example, paying farmers to replace hedgerows in their fields which had previously been removed to make
room for more crops. Factories have to monitor the amount of emissions that come from their chimneys
very closely and if they emit too much sulphur dioxide or other harmful chemicals then the factory can be
closed down. Factories also have to monitor the amount of chemicals that they pump into the drains, they
have to neutralise the effluent before it is pumped into the main drainage system to prevent any
chemicals getting into the main sewers and into the rivers and affecting the ecosystem of the rivers.
Some waste can be recycled, at the water treatment works they can make the water clean enough, may
be not to drink, but to water non-edible crops and for industrial processes and recreation.

        Crop rotation is another way in which the land is being preserved a little more. Different crops are
being grown in different places so that the same nutrients aren't being used from the same piece of soil
every time and therefore the nutrients are being used in equal quantities. The nutrients in the soil then
have time to replenish themselves over the years. In addition, natural fertilisers are being used like
farmyard manure instead of phosphates and nitrates. This means that the nutrients are released slowly
as they decay and therefore improve the structure of the soil.

          The human population is expanding rapidly and the demand for food is increasing too. There are
limited resources with which to produce this food so therefore the demand is greater then the production.
Farmers are under pressure to produce more and more food. The crops they produce all have to be
perfect, there can be no waste so herbicides and fertilisers have to be used to maintain the high
production rate. The farmland has to be maintained, this is done with regular grazing of cattle to keep
eating the grass and with ploughing to prepare the soil for re-use next time. Ploughing removes the plants
that would compete with the crop and gives the seedlings the chance to establish themselves quickly and
easily. Ploughing also helps to aerate the soil. Harrows are used to break up the lumps of soil and make
the surface smooth. This allows the seedling to be planted at a consistent depth. The farmer uses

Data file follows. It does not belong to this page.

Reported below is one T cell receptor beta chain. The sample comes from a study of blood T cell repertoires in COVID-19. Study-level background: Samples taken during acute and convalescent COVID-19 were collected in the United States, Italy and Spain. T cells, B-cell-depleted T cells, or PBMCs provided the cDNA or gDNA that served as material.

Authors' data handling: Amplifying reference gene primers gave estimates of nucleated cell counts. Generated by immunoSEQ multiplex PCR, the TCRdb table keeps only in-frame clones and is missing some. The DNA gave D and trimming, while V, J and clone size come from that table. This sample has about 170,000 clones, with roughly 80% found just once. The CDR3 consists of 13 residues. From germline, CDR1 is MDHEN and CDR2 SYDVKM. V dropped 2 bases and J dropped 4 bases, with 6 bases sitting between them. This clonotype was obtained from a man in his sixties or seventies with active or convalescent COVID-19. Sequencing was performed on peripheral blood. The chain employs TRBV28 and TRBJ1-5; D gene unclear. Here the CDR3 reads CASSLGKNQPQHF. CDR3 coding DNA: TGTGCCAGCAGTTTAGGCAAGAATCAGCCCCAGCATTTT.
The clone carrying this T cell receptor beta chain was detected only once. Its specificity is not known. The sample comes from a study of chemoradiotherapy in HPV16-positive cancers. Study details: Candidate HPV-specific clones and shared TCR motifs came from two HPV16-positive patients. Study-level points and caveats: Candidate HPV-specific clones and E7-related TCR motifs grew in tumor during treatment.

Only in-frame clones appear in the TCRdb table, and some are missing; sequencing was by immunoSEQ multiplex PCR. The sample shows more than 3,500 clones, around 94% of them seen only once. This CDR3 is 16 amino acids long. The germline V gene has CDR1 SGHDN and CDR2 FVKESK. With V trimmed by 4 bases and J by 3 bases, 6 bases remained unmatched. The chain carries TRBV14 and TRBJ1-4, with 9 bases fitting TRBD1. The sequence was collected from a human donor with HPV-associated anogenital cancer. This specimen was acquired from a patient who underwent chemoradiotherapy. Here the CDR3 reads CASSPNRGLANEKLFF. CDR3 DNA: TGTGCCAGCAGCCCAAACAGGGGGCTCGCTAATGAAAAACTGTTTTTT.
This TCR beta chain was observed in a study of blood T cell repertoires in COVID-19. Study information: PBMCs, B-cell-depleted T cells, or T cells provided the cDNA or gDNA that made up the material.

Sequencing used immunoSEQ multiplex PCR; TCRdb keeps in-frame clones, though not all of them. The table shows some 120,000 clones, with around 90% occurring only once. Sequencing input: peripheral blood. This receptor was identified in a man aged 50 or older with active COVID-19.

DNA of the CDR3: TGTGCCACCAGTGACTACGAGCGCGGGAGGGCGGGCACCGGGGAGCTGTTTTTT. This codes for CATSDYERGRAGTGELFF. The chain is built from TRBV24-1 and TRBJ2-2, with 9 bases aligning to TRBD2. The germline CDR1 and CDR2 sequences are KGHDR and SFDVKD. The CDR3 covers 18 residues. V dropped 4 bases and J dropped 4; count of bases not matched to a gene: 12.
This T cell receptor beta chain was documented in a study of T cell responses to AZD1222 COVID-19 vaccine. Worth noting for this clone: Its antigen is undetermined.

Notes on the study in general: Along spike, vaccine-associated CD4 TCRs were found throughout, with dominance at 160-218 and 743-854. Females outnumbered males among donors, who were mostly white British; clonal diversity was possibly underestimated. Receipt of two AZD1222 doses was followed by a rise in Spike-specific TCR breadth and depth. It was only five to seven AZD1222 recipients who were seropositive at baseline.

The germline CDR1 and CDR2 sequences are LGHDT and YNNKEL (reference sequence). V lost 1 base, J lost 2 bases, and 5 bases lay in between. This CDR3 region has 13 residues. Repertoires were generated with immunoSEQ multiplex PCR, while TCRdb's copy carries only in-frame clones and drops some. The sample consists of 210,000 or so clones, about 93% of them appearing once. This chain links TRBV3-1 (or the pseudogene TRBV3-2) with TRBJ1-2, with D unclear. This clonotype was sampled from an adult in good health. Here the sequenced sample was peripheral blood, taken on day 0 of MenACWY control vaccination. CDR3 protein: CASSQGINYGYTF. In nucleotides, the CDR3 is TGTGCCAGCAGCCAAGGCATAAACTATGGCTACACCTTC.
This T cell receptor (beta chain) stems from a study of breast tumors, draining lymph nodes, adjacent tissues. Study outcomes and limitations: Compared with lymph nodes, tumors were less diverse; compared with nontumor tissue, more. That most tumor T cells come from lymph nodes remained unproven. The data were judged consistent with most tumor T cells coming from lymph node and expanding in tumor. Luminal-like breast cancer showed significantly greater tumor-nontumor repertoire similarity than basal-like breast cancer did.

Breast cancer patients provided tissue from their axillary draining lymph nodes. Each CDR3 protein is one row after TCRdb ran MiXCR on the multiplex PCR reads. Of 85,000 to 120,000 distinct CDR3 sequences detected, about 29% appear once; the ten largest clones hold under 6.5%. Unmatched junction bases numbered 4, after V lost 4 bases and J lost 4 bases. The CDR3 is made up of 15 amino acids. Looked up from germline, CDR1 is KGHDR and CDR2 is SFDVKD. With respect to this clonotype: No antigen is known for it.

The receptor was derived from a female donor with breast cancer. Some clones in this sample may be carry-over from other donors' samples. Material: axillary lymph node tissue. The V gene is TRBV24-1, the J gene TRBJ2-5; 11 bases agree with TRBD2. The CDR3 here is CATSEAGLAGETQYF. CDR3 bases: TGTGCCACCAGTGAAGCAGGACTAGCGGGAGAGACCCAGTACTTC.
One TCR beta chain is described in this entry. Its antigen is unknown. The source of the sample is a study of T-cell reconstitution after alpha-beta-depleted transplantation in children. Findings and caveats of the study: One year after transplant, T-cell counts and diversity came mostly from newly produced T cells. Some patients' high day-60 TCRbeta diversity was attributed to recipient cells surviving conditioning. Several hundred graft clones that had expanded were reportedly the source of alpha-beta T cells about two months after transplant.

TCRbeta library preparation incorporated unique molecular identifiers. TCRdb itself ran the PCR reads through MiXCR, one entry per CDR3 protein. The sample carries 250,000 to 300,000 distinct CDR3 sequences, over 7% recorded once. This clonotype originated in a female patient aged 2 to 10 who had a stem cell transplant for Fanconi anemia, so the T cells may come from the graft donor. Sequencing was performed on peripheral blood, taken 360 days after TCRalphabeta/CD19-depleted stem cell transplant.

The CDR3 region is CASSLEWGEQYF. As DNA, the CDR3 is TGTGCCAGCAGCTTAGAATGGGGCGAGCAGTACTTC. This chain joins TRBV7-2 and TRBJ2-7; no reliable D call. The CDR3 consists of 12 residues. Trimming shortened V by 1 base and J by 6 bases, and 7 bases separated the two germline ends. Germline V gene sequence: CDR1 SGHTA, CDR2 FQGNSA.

herbicides to control the weeds among the crops, to do this he uses a crop sprayer. To harvest the crops
a combine harvester would be used. This cuts down the crop and chops it and then it is pout into a tractor
and trailer. Other crops such as potatoes and peas are harvested differently, peas with a pea viner which
picks the peas from the rest of the plant. Potatoes are picked using a potato drill. The farmer will then use
fertiliser or farmyard manure to replace the nutrients removed by the plants, they would use a muck
spreader to do this. Cattle remove nutrients from the soil so it has to be fertilised regularly to maintain the
productivity and allow the animals to eat.

         The demand on agriculture to increase food production conflicts greatly with the need to protect
the environment. Organic crops are becoming more popular as they don't have any fertilisers on them,
which affect the environment. Many farmers are turning to organic crops and the government is
introducing incentives to try to encourage farmers to grow organic food as it can be expensive. Interest
free loans are being introduced for farmers who will convert their dairy farms to organic ones. Oilseed
rape crushers have been introduced to produce organic oilseed rape. The oil is destined for human
consumption and the by-products are for animal feed. This is to try to encourage organic oilseed rape to
be grown in the UK as it is not currently and has to be bought outside the UK. Farmers are being offered
money by the EU to meet agri-environmental measures. The scheme has been set up for the next seven
years and is designed to improve the environment. Farmers are being paid to convert farmland into
woodland. There are increasing fuel prices to try to discourage people from using their cars as much and
protect the environment. But these prices are hitting farmers badly, as they can't afford to run their
machinery to maintain and harvest their crops. These crops are ultimately our food therefore, the
increasing fuel prices to protect the environment are preventing as much food being produced.

         Organic food production seems to be a very good idea. It protects the environment as it doesn't